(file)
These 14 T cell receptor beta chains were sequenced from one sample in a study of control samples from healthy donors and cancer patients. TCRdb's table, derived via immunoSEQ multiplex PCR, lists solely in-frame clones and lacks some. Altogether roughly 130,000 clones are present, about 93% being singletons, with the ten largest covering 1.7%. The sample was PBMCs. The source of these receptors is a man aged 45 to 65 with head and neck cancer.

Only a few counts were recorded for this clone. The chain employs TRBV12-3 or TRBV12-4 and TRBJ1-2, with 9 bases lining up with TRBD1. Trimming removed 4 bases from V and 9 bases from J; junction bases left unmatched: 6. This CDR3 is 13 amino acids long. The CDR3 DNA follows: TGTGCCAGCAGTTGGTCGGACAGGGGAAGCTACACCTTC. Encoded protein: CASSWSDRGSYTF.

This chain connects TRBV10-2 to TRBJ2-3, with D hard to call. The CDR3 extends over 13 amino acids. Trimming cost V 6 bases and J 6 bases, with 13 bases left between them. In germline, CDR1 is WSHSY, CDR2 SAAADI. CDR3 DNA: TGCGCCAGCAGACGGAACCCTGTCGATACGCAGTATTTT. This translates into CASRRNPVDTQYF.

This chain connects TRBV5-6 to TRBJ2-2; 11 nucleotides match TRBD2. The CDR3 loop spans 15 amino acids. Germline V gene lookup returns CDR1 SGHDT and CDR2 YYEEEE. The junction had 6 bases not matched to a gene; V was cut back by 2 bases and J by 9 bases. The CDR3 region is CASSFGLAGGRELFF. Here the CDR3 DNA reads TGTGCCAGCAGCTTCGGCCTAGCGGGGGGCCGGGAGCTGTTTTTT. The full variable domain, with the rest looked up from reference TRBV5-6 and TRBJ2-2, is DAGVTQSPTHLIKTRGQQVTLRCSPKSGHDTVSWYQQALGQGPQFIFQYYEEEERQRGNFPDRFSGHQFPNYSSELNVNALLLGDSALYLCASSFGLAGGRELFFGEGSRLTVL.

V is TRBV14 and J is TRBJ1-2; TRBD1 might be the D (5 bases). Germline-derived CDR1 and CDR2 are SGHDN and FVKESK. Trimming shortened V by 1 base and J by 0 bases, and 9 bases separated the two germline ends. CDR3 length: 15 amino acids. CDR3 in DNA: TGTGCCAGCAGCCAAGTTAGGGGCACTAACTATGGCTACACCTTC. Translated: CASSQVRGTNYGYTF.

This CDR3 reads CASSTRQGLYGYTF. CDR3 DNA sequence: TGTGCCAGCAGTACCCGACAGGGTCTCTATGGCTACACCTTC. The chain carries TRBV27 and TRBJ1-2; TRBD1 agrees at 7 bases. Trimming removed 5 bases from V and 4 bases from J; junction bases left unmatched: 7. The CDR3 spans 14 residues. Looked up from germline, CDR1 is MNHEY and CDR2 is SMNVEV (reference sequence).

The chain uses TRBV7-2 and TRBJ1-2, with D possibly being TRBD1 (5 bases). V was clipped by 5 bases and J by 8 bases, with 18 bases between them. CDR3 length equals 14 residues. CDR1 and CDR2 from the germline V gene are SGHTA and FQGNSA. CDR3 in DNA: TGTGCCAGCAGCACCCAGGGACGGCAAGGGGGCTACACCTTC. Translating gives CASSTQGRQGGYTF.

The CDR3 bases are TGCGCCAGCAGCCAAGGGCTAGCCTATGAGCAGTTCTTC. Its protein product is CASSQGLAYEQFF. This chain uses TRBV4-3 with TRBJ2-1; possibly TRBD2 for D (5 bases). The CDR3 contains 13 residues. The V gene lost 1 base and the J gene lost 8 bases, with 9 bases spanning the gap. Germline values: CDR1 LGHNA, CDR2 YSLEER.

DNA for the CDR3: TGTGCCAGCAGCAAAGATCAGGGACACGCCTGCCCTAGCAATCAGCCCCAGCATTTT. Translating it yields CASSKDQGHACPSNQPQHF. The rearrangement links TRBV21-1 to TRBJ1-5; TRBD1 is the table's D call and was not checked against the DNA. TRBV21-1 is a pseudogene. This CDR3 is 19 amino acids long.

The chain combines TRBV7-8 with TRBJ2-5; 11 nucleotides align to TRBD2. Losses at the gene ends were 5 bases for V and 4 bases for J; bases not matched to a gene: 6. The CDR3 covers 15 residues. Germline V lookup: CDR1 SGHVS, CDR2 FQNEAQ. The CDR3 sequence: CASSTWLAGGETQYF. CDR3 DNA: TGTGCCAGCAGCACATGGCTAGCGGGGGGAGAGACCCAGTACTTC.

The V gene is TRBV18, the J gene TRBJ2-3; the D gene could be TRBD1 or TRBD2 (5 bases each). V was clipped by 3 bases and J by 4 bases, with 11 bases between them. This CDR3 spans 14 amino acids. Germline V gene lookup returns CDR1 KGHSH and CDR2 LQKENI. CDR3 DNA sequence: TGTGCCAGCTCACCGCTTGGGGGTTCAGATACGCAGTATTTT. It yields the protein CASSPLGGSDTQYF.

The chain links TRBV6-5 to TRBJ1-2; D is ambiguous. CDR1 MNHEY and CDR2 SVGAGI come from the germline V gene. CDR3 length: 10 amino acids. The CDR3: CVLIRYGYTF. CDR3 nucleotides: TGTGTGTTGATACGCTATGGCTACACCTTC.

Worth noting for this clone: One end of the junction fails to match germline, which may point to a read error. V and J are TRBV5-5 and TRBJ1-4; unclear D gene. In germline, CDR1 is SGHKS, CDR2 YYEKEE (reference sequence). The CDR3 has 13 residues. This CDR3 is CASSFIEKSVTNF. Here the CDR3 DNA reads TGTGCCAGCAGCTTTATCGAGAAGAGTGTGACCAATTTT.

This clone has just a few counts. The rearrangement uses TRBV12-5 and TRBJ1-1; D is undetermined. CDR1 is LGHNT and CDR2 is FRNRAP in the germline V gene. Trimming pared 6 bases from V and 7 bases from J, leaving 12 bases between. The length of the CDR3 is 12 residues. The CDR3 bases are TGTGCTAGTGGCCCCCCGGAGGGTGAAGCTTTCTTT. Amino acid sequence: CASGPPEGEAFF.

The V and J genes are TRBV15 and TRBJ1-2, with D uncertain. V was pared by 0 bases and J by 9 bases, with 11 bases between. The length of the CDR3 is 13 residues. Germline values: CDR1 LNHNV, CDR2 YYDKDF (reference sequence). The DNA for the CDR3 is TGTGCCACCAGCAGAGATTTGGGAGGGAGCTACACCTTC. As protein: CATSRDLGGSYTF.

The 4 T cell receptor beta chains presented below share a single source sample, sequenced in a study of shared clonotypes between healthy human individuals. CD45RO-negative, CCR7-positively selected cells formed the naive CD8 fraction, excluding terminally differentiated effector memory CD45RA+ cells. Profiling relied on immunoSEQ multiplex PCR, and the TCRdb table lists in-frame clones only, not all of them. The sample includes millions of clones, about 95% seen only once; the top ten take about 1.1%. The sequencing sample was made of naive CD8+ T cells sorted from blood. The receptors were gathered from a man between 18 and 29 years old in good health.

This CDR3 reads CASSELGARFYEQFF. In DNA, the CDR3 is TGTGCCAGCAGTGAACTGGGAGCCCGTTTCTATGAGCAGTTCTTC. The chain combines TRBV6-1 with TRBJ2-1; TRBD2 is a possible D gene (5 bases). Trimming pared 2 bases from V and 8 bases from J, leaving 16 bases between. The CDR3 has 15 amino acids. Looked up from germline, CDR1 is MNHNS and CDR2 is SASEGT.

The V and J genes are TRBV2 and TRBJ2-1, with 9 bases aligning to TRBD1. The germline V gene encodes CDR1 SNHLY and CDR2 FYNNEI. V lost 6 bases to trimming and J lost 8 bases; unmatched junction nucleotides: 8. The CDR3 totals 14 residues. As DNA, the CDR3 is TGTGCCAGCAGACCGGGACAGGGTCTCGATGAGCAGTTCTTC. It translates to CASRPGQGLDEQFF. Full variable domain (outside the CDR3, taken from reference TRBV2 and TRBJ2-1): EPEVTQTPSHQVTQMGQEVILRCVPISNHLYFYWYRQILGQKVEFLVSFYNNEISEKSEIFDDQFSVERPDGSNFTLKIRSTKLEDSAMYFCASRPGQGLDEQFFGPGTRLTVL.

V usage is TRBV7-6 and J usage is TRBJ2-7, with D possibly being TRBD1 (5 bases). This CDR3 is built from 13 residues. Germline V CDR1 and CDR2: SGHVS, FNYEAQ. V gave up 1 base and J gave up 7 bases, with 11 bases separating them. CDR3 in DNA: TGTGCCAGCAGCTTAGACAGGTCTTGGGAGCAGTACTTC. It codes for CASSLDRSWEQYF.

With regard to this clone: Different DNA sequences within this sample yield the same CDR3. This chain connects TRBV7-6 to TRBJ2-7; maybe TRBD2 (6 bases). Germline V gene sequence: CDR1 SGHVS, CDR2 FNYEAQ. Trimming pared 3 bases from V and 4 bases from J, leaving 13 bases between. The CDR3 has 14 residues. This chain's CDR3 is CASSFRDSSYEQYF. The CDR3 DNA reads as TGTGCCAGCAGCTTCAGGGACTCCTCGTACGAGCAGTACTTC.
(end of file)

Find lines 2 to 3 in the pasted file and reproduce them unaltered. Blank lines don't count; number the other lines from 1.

Only a few counts were recorded for this clone. The chain employs TRBV12-3 or TRBV12-4 and TRBJ1-2, with 9 bases lining up with TRBD1. Trimming removed 4 bases from V and 9 bases from J; junction bases left unmatched: 6. This CDR3 is 13 amino acids long. The CDR3 DNA follows: TGTGCCAGCAGTTGGTCGGACAGGGGAAGCTACACCTTC. Encoded protein: CASSWSDRGSYTF.

This chain connects TRBV10-2 to TRBJ2-3, with D hard to call. The CDR3 extends over 13 amino acids. Trimming cost V 6 bases and J 6 bases, with 13 bases left between them. In germline, CDR1 is WSHSY, CDR2 SAAADI. CDR3 DNA: TGCGCCAGCAGACGGAACCCTGTCGATACGCAGTATTTT. This translates into CASRRNPVDTQYF.